For example, one program goal that follows the SMART goal framework could be as follows: “In the first 6 months of operation, the juvenile diversion program will decrease formal processing of nonviolent youths who commit first offenses by five percent.” This example sets a specific, relevant goal (decreasing formal processing by diverting these youths), which includes a measure to assess progress (the proportion of nonviolent youths who commit first offenses and are formally processed) over a certain amount of time (6-month period).

        In another more specific example, the Clackamas County Juvenile Drug Court (JDC) set the following goals: 1) reduce recidivism, 2) reduce drug and alcohol use, and 3) increase family functioning. The goals were met by changing youths’ perceptions of drug use and improving family systems. The program sought to serve 43 youths over a 2-year period. Note how the goals of the Clackamas County JDC follow the SMART framework: specific and relevant goal (reduce recidivism, drug/alcohol use, and increase family functioning), measurable (changes in youths’ perceptions of drug use and improvements in family systems), achievable (serving just 43 youths), and over a certain amount of time (2-year period).

    • Develop Clear Inclusion and Completion Criteria

      Clear inclusion criteria will ensure the population that is targeted by diversion efforts are diverted. Completion criteria for youths, once they are diverted, will minimize confusion about what youths and their families need to accomplish to successfully complete diversion programming.

      • Develop well-defined inclusion criteria for diversion and program participation so that practitioners have a clear understanding about who is eligible. By clarifying the inclusion criteria (e.g., youths can only be diverted if they committed a certain type of offense, only youths of a certain age can be diverted) you will enable practitioners to make appropriate referrals. The criteria should be clearly established and understood by those practitioners who will decide which youths are diverted. To reduce subjective decisions about who qualifies, practitioners should use validated screening tools or risk/needs assessments (for more information on risk/needs assessments, see Do Supportive Research).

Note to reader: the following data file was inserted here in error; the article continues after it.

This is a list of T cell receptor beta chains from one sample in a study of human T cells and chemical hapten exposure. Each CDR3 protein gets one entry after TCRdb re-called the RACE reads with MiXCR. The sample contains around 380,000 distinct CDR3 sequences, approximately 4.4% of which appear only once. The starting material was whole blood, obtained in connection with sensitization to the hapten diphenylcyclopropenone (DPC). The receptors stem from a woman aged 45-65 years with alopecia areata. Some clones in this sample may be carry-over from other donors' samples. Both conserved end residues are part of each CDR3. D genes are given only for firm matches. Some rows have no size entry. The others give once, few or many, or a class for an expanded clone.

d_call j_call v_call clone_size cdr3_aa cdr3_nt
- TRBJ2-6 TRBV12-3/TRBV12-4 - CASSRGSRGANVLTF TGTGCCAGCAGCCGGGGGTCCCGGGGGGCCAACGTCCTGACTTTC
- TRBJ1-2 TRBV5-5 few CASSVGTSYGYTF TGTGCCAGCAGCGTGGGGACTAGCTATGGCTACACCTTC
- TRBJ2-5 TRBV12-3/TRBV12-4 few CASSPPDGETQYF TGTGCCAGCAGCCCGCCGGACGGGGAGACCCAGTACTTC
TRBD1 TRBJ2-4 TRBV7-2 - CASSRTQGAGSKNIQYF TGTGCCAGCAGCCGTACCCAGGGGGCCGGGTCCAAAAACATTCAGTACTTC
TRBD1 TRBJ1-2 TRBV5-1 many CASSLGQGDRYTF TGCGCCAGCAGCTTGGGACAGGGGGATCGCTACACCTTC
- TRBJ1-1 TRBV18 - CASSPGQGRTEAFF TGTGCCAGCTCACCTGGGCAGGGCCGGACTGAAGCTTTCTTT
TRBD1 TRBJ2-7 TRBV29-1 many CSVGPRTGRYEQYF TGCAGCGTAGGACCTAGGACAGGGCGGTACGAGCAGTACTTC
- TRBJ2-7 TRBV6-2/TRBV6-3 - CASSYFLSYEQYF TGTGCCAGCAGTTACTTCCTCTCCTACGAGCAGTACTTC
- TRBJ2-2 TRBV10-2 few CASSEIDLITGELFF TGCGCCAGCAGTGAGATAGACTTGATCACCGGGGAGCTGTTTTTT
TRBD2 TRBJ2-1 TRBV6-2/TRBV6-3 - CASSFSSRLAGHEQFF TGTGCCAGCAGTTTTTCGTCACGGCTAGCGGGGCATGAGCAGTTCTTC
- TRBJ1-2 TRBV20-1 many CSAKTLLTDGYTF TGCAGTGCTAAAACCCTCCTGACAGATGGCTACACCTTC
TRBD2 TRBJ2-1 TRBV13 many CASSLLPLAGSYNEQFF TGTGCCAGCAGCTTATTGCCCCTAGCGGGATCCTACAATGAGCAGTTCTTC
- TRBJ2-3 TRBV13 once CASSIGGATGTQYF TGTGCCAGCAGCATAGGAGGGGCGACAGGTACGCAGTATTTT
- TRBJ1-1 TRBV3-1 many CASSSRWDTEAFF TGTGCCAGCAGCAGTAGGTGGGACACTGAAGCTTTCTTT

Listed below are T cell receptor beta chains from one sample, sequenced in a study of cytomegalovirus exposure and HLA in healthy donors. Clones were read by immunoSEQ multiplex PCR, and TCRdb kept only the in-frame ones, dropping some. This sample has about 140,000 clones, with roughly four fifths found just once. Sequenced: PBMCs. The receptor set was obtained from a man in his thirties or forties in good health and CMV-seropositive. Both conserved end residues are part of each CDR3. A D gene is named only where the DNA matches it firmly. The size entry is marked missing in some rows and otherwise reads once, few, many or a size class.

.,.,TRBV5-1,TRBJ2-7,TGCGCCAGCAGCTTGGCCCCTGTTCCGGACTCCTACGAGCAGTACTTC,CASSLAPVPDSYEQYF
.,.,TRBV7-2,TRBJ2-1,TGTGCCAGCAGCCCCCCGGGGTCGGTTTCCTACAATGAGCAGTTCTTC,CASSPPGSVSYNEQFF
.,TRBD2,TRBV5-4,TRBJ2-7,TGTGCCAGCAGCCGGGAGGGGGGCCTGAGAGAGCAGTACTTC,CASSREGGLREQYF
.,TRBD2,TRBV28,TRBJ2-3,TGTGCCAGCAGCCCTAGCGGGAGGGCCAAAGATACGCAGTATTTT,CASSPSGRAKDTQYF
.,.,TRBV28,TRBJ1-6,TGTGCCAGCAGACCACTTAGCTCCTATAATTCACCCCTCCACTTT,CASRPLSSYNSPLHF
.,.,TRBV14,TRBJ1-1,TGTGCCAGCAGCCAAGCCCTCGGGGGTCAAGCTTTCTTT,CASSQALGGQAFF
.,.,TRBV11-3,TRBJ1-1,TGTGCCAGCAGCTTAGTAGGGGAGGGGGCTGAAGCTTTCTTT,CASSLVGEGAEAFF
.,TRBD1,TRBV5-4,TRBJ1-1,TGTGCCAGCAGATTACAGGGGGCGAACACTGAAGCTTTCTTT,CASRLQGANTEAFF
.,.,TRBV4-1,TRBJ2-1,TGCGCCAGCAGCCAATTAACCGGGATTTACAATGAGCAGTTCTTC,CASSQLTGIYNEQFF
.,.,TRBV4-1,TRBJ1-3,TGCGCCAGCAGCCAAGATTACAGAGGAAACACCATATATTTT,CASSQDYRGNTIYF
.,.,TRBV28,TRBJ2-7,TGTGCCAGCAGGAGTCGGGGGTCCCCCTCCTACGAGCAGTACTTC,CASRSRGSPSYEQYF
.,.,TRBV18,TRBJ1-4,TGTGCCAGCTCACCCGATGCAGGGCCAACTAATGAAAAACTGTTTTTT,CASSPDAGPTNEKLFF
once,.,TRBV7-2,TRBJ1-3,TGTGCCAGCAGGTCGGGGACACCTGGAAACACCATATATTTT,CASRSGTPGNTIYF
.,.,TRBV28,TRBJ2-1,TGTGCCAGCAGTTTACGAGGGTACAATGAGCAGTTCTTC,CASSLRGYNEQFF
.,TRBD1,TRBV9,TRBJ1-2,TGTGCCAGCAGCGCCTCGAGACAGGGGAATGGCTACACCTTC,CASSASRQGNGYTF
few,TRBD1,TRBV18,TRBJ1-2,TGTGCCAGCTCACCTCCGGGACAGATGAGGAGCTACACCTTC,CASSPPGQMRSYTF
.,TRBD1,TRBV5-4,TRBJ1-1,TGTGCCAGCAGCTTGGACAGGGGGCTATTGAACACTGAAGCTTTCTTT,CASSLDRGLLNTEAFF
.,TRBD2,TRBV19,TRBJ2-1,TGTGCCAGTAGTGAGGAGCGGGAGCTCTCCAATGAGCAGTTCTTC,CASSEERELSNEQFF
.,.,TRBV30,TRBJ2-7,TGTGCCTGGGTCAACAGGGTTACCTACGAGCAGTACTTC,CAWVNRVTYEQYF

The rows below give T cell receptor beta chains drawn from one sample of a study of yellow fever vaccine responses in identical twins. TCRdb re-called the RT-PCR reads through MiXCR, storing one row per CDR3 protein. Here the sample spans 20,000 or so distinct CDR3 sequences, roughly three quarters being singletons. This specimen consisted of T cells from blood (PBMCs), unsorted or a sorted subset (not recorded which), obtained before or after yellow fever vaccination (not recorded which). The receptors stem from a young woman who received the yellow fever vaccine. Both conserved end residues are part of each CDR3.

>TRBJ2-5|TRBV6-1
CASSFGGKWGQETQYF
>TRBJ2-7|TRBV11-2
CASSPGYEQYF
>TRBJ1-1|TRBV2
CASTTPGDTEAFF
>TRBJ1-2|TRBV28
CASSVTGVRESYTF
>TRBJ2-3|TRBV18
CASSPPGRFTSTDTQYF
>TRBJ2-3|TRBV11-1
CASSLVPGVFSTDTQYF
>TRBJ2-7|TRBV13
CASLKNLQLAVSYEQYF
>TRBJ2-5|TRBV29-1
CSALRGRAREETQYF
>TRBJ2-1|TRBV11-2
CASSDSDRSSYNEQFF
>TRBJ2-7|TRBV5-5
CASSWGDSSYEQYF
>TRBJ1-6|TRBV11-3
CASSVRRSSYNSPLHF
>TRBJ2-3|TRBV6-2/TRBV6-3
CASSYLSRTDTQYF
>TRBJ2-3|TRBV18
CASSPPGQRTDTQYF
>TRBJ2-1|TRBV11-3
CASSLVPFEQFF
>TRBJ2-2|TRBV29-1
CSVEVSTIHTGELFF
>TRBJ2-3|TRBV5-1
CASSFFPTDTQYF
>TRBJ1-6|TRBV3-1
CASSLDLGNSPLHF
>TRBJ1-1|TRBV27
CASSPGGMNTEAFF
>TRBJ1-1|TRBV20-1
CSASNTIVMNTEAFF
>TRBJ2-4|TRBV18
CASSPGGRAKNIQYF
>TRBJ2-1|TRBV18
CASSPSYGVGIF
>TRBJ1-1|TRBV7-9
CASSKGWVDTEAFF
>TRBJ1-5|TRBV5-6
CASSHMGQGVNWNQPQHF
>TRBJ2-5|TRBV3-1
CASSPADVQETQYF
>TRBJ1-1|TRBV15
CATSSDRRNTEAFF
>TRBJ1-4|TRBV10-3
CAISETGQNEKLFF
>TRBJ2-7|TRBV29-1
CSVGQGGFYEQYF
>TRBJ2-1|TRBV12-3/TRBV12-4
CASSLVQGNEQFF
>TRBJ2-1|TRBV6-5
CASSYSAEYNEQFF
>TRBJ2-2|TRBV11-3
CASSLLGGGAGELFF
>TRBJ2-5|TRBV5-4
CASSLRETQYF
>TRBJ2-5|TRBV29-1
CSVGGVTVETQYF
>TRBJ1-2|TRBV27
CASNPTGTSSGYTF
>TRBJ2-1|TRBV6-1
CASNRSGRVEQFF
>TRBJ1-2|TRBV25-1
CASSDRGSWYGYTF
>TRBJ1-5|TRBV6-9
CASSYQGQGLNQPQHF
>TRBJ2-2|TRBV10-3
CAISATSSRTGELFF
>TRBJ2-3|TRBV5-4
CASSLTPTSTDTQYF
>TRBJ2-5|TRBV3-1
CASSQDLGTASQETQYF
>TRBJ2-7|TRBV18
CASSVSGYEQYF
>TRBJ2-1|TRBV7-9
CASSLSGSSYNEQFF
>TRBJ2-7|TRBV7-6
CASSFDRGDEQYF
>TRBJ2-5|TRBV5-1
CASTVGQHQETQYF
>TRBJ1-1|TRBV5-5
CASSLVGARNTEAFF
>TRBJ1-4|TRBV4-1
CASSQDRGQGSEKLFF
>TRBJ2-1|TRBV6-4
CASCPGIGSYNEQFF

As one example, the Front End Diversion Initiative (FEDI) working group defined very specific criteria for inclusion in the program such as a formal mental health diagnosis and an adult in the family willing to participate. FEDI ensured through an interview whether the parent or adult was willing to participate as required; if not, the youth was not included. Similarly, the Indianapolis Family Group Conferencing also set clear criteria, including age and charge severity. This program recruited youths 14 years and younger who committed first offenses with charges up to and including felony D theft.

        The Maine Juvenile Drug Treatment Courts is an example of a program that used a validated instrument to establish participation eligibility. The program used the Youth Offender Level of Service Inventory–a validated screening tool used to measure the risk of reoffending–to determine if youths were eligible to participate.

      • Develop clear standards for program completion, so that youths and their families understand the requirements that must be fulfilled for diversion to be successful. Before youths and their families agree to participate, you should provide them with a good understanding of what conditions and requirements they must fulfill to successfully complete diversion programming. A written agreement would ensure that everyone is on the same page about the conditions of diversion, how those conditions will be met, how youths will be monitored to ensure compliance, and what could happen if youths are out of compliance (such as termination from the program and the possible legal ramifications of non-compliance, including returning to court to be formally processed). Documented completion criteria (e.g., youths and families must complete 90 percent of services provided, youths must complete 20 hours of substance use treatment) will diminish subjective judgments about program completion, which may result in youths returning to the juvenile justice system. It will also help with youth and family goal setting, as they will have specific goals to work toward during diversion programming services.

        The Prosecutor’s Early Intervention Program (PEIP) provides an example of set criteria that helped case managers determine when a family’s case could be closed. An Informal Family Service Plan was developed for high-risk families at the beginning of the program, and referrals were made to services or treatment, depending on the assessed needs of the youth. The youth’s teacher also completed the Child Behavior Inventory, which documented problem behaviors in school, before and after treatment began, to help assess whether the youth achieved the specific objectives laid out in the family plan (such as improve grades or school performance). If the family was compliant and the objectives were achieved, then the case was closed.